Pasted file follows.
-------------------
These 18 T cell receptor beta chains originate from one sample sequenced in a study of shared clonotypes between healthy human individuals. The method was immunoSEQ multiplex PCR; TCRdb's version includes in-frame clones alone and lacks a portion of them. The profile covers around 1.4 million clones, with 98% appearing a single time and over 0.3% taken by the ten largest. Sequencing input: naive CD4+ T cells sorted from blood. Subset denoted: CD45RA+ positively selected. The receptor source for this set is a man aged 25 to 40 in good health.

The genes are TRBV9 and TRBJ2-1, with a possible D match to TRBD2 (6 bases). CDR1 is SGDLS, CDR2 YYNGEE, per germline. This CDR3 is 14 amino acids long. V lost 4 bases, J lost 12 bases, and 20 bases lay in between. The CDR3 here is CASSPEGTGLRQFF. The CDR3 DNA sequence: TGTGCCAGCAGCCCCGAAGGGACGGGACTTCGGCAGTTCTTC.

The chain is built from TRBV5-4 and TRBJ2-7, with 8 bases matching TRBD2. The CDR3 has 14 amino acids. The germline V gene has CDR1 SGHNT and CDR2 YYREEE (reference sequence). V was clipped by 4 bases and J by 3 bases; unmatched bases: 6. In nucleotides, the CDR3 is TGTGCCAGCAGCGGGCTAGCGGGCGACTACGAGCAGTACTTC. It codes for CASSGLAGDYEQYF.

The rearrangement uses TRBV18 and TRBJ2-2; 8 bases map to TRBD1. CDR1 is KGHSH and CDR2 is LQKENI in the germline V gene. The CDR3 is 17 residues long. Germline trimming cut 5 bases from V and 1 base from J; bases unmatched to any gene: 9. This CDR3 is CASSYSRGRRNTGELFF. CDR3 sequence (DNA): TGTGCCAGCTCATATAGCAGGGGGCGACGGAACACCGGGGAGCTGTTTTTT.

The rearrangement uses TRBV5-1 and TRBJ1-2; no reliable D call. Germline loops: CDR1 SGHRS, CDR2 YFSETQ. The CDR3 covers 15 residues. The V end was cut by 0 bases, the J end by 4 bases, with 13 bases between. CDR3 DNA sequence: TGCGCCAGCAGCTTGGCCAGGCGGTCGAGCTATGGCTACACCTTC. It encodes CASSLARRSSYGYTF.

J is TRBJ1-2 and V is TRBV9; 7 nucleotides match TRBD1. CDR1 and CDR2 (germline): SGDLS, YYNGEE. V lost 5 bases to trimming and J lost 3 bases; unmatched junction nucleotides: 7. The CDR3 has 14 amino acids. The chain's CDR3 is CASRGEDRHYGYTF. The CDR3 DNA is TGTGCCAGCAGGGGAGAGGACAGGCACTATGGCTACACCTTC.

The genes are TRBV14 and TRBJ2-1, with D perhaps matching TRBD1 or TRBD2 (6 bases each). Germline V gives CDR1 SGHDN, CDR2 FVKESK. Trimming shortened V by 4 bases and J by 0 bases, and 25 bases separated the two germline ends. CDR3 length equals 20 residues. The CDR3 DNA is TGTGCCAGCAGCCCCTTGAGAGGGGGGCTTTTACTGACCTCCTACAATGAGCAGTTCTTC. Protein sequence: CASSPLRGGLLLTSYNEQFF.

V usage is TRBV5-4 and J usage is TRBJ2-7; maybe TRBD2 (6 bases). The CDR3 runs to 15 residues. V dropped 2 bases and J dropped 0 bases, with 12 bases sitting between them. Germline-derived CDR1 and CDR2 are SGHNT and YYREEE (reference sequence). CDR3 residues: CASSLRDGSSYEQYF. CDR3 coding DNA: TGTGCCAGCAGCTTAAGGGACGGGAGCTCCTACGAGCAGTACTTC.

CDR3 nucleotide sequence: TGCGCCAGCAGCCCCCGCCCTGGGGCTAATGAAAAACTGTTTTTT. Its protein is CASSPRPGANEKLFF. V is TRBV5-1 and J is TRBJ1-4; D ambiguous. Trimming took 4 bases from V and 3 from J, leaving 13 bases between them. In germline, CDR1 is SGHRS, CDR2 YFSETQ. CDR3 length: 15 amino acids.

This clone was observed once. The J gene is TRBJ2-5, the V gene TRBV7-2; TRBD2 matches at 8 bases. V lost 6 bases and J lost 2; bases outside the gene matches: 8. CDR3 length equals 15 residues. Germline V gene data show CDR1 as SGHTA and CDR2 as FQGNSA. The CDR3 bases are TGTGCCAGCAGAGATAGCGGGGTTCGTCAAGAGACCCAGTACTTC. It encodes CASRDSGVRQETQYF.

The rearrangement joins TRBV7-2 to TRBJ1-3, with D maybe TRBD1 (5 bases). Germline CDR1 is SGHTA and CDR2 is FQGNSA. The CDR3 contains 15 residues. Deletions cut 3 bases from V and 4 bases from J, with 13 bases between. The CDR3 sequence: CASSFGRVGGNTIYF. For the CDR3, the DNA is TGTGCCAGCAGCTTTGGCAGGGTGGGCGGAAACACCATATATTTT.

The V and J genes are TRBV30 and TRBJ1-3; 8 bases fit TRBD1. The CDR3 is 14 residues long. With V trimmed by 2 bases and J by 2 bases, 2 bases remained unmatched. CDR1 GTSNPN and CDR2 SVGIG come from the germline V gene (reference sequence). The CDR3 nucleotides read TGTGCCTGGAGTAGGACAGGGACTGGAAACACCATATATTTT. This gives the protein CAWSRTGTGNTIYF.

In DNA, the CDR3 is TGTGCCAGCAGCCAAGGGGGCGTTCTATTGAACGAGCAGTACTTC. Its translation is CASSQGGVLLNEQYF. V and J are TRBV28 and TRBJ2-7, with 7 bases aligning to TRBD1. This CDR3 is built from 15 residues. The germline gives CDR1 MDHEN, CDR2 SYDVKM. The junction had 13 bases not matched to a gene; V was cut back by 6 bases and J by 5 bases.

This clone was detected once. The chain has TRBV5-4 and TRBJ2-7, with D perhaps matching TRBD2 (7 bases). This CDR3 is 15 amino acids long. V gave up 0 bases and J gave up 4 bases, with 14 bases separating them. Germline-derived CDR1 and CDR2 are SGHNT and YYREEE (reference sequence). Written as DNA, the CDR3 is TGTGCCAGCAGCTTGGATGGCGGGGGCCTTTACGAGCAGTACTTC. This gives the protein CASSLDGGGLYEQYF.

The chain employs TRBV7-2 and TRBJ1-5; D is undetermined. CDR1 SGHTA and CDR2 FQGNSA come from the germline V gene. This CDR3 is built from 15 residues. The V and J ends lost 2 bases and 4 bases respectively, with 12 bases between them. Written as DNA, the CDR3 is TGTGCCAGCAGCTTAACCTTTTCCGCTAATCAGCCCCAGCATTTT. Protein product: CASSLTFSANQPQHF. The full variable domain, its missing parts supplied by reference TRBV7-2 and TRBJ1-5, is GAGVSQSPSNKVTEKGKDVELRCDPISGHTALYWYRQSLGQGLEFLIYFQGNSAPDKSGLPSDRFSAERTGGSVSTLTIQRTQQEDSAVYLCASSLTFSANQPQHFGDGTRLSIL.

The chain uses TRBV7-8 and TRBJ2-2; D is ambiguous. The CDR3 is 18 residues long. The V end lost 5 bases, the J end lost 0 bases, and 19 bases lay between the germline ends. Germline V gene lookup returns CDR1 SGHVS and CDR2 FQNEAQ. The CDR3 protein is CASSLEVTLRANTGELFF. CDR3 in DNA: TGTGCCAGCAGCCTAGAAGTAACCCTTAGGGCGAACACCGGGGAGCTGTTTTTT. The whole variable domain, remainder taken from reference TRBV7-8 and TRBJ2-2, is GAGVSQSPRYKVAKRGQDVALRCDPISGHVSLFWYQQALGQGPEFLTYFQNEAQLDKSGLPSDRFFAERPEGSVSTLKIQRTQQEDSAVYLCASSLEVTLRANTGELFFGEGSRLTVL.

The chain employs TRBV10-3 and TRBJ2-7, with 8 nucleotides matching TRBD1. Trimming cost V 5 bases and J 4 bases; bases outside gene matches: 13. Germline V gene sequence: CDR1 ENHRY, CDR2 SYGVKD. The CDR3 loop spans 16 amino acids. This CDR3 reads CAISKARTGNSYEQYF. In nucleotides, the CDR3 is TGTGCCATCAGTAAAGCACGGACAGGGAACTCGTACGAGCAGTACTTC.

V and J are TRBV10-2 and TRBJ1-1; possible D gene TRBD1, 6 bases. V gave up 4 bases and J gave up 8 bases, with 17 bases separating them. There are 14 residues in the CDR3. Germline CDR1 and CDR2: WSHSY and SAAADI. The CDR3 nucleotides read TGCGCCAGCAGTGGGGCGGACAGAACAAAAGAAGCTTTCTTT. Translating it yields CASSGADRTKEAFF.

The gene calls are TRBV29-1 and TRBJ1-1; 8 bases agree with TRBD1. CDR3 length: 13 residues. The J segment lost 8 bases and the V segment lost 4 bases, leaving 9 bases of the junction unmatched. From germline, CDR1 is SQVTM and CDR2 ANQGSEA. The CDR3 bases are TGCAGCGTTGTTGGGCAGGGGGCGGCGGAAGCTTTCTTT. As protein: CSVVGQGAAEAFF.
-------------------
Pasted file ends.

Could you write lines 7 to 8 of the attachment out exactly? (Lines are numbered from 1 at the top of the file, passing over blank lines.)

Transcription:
The genes are TRBV14 and TRBJ2-1, with D perhaps matching TRBD1 or TRBD2 (6 bases each). Germline V gives CDR1 SGHDN, CDR2 FVKESK. Trimming shortened V by 4 bases and J by 0 bases, and 25 bases separated the two germline ends. CDR3 length equals 20 residues. The CDR3 DNA is TGTGCCAGCAGCCCCTTGAGAGGGGGGCTTTTACTGACCTCCTACAATGAGCAGTTCTTC. Protein sequence: CASSPLRGGLLLTSYNEQFF.

V usage is TRBV5-4 and J usage is TRBJ2-7; maybe TRBD2 (6 bases). The CDR3 runs to 15 residues. V dropped 2 bases and J dropped 0 bases, with 12 bases sitting between them. Germline-derived CDR1 and CDR2 are SGHNT and YYREEE (reference sequence). CDR3 residues: CASSLRDGSSYEQYF. CDR3 coding DNA: TGTGCCAGCAGCTTAAGGGACGGGAGCTCCTACGAGCAGTACTTC.